On May 6th, 2014, one of the most incredible events in my life occurred. Of course, as a mother of two boys, nothing comes close to giving birth to my two boys. But being named one of two Kern County Teachers of the Year has to count as one of the most significant events in my teaching career thus far.
The day started with a meeting with a professor at 6 a.m. to discuss my Capstone project. I felt nervous about pitching my idea to my professor whom I respect a great deal. I was afraid of looking foolish and unprepared. I spent the whole weekend getting prepared for the meeting. I read several hundred pages of journals and talked to five different people to make sure my idea sounded okay. Fortunately, my professor gave me amazing suggestions to make my idea solid. She was so supportive of the whole thing. I was absolutely thrilled.
Later that day, my district’s IT director contacted me to ask whether I would consider piloting Google Chromebooks in my classroom for next year. I am pretty sure I screeched with joy. Although the final decision had not been made yet, he clarified, my district was looking for teachers to pilot them in their classroom if they were to purchase them. I volunteered enthusiastically.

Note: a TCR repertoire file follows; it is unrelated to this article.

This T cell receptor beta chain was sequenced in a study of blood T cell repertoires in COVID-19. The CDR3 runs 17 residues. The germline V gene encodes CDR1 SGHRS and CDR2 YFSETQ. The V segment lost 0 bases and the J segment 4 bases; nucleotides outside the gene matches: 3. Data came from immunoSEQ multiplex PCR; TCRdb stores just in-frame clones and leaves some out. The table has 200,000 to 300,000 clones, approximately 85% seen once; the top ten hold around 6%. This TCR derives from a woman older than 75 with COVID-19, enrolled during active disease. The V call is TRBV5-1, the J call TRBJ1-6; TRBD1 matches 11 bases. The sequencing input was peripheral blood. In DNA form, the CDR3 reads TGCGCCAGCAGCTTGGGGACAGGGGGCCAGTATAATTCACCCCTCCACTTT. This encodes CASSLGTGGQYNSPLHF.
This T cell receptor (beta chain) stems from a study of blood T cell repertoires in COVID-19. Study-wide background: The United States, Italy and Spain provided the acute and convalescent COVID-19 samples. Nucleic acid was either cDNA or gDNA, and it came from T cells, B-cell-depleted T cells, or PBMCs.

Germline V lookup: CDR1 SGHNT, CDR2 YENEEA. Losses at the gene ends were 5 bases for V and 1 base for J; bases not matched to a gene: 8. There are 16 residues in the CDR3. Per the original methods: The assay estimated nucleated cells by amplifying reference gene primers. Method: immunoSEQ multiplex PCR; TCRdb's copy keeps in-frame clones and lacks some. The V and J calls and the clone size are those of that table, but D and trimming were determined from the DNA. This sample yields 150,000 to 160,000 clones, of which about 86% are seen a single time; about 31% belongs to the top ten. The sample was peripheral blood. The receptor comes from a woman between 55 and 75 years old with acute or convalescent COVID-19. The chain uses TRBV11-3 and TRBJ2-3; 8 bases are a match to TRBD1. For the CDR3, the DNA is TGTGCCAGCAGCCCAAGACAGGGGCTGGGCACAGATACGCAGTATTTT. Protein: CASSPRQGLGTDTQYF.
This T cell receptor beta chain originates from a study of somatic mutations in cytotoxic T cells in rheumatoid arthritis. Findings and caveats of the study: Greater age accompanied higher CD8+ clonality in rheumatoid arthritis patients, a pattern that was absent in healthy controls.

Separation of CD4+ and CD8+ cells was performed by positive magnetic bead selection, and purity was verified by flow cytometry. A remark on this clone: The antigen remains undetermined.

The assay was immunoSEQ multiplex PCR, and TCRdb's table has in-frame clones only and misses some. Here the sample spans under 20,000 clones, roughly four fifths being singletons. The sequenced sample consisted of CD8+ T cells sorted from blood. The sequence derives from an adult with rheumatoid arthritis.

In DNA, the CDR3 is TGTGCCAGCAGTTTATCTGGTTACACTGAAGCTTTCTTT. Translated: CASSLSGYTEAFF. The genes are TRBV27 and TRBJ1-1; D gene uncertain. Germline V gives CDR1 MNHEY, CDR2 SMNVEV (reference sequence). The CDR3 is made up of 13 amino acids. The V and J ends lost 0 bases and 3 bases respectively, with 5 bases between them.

By the time I arrived at the celebration late afternoon, I was with my best friend Jennifer and my husband. My two boys, who originally were supposed to attend the ceremony, had to go to the Spring Concert where my younger son was scheduled to perform. Not knowing what was about to happen, I asked my older son to take my younger son to the concert.
When I heard my name called at the ceremony, I was simply stunned. Honestly, it was incredibly awkward standing next to the Kern County Superintendent of Schools to listen to what I wrote and what people have wrote about me. What was more stunning were the responses that I received from my colleagues and friends. So many people have said that they were not at all surprised by it. I considered that to be the most amazing compliment.
But I will always cherish this experience no matter what happens. I moved from Korea in 1993 without speaking English. Being able to teach English to American-born children has been incredible in and of itself. To be recognized by my peers for doing a good job of it? Priceless! I am feeling truly blessed and lucky.